Holter Monitoring Prevention
Sudden cardiac death is often preventable, but the idea of prevention is not feasible unless a diagnosis is made, prompted by the occurrence of predisposing signs (ECG) or symptoms (syncope, palpitations). The 10-second burst tracings from even a 12-lead ECG can often miss transient episodes that portend poorly for a patient’s survival. Unless there is a great deal of luck or there is obvious, permanent heart disease, warning signals can be missed without the use of long-term monitoring equipment.
When life-threatening conditions lay dormant, only to arise and provoke sudden cardiac events or death, the Holter monitor offers an excellent opportunity to prevent such consequences. From information gleaned from the data accrued by long-term monitoring, management of current drugs and their side effects, addition of other drugs to mitigate symptoms, and implantations of pacemakers and cardioverters-defibrillators can extend a cardiac patient’s life indefinitely. When long-term monitoring identifies the presence of abnormal pacemakers, further isolation by a focused examination of repeat 12-lead electrocardiography can make possible pre-ablation strategies to destroy such tissue.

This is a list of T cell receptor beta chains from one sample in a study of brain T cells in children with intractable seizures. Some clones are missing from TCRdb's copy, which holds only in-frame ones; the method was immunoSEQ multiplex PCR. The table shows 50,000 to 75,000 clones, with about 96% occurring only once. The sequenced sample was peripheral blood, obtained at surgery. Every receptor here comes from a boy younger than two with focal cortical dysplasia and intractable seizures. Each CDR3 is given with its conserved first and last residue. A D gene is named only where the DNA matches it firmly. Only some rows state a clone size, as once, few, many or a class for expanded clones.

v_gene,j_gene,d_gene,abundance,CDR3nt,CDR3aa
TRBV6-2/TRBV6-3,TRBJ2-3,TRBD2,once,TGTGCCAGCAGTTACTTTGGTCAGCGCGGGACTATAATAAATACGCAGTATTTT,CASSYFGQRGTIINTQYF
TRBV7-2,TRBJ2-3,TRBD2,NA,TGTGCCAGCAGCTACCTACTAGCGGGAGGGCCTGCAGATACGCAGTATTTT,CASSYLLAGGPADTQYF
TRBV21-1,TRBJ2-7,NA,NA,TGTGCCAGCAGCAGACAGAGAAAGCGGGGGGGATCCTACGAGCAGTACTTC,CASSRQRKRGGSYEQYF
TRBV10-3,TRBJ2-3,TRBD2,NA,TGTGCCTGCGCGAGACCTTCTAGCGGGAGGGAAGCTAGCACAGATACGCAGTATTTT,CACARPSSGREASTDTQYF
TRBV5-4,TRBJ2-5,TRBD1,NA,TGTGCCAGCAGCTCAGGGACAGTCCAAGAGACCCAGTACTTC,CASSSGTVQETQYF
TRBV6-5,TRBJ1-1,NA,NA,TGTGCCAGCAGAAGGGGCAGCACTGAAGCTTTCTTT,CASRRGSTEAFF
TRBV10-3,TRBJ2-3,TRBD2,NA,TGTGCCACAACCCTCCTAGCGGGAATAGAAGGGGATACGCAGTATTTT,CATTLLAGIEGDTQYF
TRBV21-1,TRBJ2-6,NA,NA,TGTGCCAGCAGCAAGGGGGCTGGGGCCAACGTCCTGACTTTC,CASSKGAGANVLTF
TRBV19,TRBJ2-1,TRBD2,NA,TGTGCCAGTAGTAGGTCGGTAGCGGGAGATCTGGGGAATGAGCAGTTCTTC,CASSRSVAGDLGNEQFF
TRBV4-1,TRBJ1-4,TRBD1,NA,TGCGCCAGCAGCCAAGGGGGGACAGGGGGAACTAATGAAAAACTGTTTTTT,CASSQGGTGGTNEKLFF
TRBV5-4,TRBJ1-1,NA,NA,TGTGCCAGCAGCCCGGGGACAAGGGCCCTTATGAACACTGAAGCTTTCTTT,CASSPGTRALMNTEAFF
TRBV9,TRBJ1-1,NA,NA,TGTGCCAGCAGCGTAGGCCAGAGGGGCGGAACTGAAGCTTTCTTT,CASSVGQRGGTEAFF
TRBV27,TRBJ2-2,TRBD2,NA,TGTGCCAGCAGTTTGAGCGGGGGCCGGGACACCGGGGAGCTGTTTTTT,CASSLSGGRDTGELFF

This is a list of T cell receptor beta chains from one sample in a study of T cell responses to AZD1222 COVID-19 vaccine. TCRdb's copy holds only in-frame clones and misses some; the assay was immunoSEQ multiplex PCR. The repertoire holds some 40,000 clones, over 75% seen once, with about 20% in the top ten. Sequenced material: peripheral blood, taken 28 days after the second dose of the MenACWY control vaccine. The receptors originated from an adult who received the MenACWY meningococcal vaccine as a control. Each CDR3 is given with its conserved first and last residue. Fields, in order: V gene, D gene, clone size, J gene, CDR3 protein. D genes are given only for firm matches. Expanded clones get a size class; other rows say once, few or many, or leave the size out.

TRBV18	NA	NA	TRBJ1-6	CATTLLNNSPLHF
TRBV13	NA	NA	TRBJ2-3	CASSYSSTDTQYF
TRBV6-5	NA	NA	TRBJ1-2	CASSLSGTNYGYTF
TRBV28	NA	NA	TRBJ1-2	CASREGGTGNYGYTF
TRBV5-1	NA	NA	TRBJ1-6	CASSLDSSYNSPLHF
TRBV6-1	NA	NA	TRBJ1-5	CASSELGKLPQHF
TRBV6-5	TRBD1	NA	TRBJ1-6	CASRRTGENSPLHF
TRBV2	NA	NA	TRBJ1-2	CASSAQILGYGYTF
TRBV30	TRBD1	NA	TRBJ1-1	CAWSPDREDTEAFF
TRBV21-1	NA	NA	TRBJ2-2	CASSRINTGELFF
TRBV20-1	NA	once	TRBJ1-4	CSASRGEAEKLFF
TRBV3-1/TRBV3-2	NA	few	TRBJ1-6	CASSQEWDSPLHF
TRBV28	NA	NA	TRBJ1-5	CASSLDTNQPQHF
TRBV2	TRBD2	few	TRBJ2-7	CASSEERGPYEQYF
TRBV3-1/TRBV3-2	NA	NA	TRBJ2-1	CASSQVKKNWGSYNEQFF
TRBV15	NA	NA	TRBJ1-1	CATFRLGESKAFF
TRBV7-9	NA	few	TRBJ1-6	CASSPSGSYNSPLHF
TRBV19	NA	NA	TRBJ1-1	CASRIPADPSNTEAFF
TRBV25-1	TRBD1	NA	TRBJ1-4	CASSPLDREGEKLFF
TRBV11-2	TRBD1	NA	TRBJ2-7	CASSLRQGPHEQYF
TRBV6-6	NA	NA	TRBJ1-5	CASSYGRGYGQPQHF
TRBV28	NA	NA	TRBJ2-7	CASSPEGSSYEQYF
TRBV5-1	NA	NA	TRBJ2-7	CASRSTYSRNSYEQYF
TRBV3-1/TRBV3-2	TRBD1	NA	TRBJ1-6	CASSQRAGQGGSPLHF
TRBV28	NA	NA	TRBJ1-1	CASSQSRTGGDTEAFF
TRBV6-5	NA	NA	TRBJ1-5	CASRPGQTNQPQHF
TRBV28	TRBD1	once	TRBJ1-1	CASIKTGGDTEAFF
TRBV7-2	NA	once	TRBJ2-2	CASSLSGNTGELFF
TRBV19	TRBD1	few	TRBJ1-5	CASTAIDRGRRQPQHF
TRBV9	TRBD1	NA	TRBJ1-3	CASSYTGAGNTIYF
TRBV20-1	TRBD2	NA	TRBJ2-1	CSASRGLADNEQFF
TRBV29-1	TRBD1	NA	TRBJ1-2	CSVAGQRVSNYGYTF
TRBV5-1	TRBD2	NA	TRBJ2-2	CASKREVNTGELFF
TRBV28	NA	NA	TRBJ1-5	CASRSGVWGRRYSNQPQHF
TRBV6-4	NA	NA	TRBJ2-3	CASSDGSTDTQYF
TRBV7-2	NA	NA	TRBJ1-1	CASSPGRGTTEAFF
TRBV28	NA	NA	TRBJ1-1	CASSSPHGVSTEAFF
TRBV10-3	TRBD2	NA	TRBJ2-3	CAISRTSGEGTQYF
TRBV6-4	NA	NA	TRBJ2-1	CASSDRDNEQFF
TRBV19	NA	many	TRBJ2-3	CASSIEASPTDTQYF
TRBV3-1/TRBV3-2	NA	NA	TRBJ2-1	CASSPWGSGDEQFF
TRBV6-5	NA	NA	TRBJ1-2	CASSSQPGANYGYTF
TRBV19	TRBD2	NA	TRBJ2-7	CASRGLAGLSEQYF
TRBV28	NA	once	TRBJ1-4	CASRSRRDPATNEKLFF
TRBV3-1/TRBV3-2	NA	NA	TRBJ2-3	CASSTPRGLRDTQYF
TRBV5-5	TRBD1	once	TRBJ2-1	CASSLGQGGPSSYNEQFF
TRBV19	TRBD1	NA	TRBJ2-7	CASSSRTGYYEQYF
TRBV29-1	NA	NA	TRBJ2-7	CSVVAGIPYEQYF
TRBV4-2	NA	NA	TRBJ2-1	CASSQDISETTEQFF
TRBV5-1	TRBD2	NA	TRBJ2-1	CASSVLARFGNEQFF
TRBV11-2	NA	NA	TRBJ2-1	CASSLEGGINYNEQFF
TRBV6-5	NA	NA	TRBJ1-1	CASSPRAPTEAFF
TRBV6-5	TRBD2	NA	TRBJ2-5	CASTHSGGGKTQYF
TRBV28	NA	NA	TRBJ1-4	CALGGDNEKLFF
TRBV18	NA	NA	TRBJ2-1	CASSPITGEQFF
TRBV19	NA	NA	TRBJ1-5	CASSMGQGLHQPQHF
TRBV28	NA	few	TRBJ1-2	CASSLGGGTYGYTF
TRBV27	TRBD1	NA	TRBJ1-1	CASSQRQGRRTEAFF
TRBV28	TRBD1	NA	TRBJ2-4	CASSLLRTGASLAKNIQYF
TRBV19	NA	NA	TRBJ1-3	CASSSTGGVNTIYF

Serious cardiac events are often preluded by fleeting, intermittent events, such that when syncope, near-syncope, palpitations, or other uncomfortable symptomatology present, it is prudent to further explore such discomforting symptoms by either a better quality look (12-lead ECG) and a long-duration appraisal (Holter or other long-term monitoring) to prevent the natural progression of cardiac disease that can result in preventable sudden cardiac death.